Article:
The objective is to attract and retain loyal customers and other stakeholders by delivering a product that is always aligned with what the brand promises.
Who does it affect?
- Consumers: As discussed above, a brand provides consumers with a decision-making-shortcut when feeling indecisive about the same product from different companies.
- Employees/shareholders/third parties: Besides helping consumers to distinguish similar products, successful branding strategies are also adding to a company’s reputation. This asset can affect a range of people, from consumers to employees, investors, shareholders, providers, and distributors. As an example, if you don’t like or don’t feel connected to a brand, you would probably not want to work for it. However, if you feel like the brand understands you and offers products that inspire you, you would probably desire to work for it and be part of its world.
How can it be done?
Companies use different tools to create and shape a brand. For example, branding can be achieved through following (using all or some of them):
- Defining the brand: purpose, values, promise
- Brand positioning statement: aligning with the definition
- Brand identity: name, tone of voice, visual identity design (which includes the logo design, color palette, typographies…)
- Product and packaging design: look and feel
- Pricing strategy: premium, costly, cheap, value for money
- Advertising and communications: TV, radio, magazines, outdoor ads, online…
- Association: sponsoring events and partnerships
- In-store experience: look & feel, shelving, display, ease of purchase, to expertise and attitude of salespeople, etc.
- Online experience: website experience, social media experience, app experience, etc.
- Customer service: pre, during and post purchase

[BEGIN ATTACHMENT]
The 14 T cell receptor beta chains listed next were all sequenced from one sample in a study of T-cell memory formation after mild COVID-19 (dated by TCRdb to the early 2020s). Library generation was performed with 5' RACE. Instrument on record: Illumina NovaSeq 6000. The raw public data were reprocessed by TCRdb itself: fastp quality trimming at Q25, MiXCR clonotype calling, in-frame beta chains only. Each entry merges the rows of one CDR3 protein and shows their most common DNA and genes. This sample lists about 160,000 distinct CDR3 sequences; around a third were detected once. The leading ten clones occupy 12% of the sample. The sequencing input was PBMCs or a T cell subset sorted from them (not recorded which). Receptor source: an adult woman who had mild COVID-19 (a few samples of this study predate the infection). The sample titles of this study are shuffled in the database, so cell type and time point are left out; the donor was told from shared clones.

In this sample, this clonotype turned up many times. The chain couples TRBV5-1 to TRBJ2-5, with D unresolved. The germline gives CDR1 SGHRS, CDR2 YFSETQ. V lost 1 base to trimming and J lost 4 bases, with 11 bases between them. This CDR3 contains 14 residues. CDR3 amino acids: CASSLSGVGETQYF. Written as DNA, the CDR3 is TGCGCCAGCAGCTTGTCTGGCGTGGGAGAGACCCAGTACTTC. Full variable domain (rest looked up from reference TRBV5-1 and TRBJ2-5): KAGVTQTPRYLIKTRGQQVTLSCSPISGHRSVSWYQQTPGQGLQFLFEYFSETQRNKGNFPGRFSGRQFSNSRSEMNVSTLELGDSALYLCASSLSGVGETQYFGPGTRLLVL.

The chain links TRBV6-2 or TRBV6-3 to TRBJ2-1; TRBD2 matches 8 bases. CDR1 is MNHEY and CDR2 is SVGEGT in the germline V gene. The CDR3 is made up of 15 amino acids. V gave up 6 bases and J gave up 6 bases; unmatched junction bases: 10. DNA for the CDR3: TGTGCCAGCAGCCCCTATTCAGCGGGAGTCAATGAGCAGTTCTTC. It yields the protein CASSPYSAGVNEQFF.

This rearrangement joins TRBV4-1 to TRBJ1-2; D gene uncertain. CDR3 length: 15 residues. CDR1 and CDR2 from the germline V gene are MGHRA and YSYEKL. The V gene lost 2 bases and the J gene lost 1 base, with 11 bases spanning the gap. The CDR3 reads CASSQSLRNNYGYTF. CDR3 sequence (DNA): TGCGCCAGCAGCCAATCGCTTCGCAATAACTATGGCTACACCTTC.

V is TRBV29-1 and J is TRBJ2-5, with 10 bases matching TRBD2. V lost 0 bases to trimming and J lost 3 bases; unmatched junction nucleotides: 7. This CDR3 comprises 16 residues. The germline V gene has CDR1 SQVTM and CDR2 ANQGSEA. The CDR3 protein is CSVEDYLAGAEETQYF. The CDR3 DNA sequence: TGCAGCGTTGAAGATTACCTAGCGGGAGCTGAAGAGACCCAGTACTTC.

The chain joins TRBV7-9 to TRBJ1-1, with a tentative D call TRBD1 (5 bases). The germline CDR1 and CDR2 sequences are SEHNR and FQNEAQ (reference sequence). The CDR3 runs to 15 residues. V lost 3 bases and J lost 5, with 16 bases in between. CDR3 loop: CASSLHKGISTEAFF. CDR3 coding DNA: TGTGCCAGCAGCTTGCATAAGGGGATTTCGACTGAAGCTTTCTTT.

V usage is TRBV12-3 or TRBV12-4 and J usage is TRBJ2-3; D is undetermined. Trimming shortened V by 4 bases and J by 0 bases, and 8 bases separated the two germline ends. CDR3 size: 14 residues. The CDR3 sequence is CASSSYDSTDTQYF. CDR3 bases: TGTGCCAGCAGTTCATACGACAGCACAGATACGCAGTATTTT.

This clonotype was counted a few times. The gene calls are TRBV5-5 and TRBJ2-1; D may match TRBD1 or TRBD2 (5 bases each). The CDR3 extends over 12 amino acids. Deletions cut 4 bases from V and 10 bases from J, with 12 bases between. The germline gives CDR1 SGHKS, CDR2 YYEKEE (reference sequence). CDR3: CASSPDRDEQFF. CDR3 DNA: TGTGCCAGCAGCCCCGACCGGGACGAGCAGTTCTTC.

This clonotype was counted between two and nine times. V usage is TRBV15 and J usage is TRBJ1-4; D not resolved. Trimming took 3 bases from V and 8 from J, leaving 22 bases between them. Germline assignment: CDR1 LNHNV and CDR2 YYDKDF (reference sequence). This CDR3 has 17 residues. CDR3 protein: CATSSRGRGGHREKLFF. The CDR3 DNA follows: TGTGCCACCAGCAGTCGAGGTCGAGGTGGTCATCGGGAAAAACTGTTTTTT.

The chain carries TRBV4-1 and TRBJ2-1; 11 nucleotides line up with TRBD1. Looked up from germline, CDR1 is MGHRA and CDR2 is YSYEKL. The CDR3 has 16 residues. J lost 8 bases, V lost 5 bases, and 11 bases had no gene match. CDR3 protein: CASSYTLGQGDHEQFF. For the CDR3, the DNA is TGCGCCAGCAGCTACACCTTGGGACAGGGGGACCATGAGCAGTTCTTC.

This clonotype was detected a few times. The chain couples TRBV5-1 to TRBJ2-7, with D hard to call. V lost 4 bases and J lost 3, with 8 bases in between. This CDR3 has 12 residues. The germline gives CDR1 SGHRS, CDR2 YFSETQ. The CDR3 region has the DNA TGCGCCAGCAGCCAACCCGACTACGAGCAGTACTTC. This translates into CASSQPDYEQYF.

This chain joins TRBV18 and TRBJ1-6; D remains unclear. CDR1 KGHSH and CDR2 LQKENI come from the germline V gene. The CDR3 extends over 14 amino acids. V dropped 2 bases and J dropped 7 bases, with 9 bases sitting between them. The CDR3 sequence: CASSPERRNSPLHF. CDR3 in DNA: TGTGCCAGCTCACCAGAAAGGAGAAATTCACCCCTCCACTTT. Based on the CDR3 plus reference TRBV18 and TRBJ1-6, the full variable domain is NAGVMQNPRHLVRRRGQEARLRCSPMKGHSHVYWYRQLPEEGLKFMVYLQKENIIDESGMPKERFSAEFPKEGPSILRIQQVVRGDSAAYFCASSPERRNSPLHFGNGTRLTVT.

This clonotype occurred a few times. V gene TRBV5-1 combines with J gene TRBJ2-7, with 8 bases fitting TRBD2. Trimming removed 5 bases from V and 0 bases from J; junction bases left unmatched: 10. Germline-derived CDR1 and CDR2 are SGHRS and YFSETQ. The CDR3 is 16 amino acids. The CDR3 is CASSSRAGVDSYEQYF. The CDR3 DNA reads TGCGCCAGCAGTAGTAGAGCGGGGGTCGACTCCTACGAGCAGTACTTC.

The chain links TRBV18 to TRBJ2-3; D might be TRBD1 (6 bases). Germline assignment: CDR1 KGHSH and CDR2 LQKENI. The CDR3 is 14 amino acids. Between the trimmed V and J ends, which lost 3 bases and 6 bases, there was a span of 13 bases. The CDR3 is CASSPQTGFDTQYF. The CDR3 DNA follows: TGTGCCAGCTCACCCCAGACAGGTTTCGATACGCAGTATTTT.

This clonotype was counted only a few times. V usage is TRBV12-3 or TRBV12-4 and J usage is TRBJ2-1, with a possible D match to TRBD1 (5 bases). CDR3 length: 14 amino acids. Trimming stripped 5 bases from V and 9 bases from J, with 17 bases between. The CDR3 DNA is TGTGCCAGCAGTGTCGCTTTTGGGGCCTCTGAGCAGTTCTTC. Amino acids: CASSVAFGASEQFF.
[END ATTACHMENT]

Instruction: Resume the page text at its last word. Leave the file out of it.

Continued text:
- Workspace experience and management style
In our example of branding water, packaging design and advertising are perhaps the most powerful tools used by marketers:
- Packaging design is the silent salesman that will grab busy consumers’ attention in-store. It informs consumers about the product’s properties and visually differentiates the brand from the competition on-shelf. A successful example in my eyes is Evian Water, which managed to create a beautiful bottle design that perfectly reflects the brand’s values: purity is reflected through the image of mountains and transparency effects, lighter blue colour use in the packaging made it look fresh, red colour logo made the name highly visible.
- Advertising is a powerful tool to create and shape a brand universe as it is very visual and tells a story about the product/company.
“A brand is how it is advertised”― David Ogilvy
Here are some examples of branding water through advertising:
Evian makes you feel young:
Mum is crystal clear
Fresh is safe
In very simple words, a product is what you sell, a brand is the perceived image of the product you sell, and branding is the strategy to create that image.
I hope this article helped you to have a clearer idea of what branding means. If you feel this article will help others be kind to share with them. And, if you have any comments or suggestions to improve the article, please don’t hesitate to share your thoughts in the comments!
Note: this article was originally published in thebrandingjournal.com by Marion, the Founder of The Branding Journal. I have slightly edited it for the audience in local market in Bangladesh by changing the examples relating to local brands.
Pictures from: chaldal.com, daraz.com, Boca Raton Magazine.
Sources: thebrandingjournal.com, Kotler & Keller: Marketing Management (2015), American Marketing Association (AMA),